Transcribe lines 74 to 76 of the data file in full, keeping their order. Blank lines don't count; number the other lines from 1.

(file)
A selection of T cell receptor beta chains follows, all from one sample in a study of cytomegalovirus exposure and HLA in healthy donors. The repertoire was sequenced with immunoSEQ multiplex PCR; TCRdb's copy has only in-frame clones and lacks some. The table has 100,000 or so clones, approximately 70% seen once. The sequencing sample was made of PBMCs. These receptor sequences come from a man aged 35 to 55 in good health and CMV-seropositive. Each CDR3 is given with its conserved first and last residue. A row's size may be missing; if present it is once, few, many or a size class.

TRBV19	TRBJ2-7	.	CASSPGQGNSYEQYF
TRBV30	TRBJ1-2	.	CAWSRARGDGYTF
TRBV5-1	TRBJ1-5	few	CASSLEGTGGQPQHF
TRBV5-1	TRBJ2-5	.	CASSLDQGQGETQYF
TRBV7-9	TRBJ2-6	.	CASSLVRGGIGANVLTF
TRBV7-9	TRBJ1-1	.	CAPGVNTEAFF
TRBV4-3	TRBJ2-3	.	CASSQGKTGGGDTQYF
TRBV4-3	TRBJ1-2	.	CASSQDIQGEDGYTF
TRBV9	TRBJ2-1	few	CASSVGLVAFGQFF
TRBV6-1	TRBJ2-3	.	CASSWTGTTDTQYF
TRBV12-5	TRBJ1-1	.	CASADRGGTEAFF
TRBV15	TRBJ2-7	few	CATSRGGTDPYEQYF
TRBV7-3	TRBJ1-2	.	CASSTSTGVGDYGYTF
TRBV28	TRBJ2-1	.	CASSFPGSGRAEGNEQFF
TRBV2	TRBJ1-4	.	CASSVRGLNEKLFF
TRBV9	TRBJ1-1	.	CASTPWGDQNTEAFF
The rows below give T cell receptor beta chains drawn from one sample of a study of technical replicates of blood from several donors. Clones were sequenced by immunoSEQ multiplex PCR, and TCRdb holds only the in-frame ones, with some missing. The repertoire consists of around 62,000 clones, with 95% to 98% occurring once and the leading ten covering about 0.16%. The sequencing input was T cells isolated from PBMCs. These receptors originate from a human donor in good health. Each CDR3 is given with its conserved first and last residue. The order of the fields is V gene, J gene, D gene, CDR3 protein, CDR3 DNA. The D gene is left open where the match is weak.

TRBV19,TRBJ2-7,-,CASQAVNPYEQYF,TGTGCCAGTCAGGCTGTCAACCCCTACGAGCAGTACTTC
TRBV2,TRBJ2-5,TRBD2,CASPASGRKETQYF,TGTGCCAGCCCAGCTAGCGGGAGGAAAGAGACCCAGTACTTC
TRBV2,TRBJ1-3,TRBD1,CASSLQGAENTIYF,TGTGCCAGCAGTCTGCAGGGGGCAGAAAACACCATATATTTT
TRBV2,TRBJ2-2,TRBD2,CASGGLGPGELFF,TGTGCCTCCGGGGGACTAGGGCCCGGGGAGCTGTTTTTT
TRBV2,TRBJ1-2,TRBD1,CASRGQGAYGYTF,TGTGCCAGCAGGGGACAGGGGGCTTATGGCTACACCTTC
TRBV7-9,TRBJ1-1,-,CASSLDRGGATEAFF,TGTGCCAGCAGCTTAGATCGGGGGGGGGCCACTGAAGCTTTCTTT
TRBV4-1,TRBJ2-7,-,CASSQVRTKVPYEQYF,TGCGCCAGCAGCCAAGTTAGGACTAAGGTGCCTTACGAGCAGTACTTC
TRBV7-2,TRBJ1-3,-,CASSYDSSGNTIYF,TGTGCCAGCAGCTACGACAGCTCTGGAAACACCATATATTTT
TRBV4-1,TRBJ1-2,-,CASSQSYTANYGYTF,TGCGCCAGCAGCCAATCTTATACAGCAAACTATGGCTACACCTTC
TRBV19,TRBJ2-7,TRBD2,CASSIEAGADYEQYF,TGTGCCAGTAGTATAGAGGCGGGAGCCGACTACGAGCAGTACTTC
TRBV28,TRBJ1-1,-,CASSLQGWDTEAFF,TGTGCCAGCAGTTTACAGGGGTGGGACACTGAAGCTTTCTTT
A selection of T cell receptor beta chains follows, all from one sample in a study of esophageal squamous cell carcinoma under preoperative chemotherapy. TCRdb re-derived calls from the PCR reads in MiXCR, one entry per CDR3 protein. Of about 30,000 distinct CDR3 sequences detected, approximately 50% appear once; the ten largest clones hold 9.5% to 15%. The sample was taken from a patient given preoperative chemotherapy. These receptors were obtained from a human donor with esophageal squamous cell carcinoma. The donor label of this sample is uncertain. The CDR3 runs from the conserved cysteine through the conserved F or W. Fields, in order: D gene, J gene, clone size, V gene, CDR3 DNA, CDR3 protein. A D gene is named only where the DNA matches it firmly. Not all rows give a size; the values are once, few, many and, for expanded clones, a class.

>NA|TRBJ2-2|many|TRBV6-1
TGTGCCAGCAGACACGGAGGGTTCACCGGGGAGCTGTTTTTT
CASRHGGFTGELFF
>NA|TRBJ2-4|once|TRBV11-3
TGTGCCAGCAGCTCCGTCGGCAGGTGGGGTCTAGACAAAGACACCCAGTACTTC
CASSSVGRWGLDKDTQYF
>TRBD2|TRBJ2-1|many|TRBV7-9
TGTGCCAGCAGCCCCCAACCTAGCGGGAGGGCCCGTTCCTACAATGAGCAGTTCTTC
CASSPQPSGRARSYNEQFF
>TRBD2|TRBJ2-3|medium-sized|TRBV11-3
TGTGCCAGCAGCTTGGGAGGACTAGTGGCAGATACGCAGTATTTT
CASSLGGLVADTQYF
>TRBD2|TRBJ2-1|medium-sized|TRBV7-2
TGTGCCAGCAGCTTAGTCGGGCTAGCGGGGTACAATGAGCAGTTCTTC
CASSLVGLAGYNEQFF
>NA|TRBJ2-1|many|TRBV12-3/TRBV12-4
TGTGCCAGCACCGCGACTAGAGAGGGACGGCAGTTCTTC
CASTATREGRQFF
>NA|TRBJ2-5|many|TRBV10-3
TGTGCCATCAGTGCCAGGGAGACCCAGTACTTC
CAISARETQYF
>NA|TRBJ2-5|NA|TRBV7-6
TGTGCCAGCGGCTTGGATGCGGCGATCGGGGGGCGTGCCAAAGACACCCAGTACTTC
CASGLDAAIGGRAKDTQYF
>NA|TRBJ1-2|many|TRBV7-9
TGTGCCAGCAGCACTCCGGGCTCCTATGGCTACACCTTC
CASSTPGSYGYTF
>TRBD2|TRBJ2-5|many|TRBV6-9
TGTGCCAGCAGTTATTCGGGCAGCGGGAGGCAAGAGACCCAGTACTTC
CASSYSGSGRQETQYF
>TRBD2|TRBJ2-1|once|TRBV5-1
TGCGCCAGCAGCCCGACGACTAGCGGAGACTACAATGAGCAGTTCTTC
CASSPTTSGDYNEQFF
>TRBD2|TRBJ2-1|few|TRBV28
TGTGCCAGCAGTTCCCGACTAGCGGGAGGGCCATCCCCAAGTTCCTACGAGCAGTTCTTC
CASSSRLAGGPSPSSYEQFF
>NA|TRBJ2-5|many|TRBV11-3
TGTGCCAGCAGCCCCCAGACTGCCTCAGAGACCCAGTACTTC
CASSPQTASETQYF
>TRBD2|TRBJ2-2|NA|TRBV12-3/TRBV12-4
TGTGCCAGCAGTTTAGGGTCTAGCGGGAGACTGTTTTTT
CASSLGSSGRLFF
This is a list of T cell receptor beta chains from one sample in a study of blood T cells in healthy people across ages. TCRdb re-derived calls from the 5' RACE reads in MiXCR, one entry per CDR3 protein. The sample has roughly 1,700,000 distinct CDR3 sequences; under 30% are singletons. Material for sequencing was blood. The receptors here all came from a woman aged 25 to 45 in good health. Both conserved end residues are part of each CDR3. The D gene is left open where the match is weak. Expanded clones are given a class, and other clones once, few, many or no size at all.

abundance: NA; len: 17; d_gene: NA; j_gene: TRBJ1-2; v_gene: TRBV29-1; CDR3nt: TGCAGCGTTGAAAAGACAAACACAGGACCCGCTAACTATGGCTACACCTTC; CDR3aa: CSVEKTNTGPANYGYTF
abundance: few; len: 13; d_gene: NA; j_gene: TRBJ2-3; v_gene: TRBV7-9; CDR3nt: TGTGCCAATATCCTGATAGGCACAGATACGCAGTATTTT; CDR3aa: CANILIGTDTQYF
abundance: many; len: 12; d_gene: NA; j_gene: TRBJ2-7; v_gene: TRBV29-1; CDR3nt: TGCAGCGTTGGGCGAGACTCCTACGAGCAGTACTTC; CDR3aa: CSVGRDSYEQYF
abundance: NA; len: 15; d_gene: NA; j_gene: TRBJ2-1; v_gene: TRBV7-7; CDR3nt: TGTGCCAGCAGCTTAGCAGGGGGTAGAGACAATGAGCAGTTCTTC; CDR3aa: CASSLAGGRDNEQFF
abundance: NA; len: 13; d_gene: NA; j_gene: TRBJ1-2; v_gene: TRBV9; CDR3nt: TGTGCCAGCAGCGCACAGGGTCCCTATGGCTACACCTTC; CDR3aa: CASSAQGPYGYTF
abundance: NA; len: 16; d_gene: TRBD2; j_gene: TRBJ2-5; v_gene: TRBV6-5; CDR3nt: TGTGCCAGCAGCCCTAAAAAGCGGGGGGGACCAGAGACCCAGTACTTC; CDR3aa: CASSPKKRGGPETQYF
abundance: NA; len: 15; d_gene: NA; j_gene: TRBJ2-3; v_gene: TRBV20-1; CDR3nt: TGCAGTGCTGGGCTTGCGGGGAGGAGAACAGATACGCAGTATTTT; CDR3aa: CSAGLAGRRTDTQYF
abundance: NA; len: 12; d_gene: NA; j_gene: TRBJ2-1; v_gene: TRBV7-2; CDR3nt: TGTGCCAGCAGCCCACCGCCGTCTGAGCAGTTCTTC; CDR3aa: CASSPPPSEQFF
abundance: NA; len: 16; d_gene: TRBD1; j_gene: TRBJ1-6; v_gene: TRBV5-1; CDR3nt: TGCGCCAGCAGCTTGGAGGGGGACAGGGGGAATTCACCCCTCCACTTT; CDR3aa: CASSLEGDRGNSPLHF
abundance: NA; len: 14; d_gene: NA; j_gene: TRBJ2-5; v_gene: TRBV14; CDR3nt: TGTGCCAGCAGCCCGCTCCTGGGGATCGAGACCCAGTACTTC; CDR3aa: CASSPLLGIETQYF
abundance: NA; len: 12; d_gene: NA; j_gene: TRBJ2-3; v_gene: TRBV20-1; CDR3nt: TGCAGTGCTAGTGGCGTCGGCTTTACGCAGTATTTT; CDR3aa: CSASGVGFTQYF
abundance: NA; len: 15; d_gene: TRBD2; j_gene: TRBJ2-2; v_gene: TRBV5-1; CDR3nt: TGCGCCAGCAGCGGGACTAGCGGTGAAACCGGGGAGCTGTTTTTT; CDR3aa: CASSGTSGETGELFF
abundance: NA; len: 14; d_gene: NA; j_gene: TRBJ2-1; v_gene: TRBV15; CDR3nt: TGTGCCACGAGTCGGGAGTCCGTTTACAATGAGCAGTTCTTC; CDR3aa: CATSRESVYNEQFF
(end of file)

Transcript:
abundance: NA; len: 17; d_gene: NA; j_gene: TRBJ1-2; v_gene: TRBV29-1; CDR3nt: TGCAGCGTTGAAAAGACAAACACAGGACCCGCTAACTATGGCTACACCTTC; CDR3aa: CSVEKTNTGPANYGYTF
abundance: few; len: 13; d_gene: NA; j_gene: TRBJ2-3; v_gene: TRBV7-9; CDR3nt: TGTGCCAATATCCTGATAGGCACAGATACGCAGTATTTT; CDR3aa: CANILIGTDTQYF
abundance: many; len: 12; d_gene: NA; j_gene: TRBJ2-7; v_gene: TRBV29-1; CDR3nt: TGCAGCGTTGGGCGAGACTCCTACGAGCAGTACTTC; CDR3aa: CSVGRDSYEQYF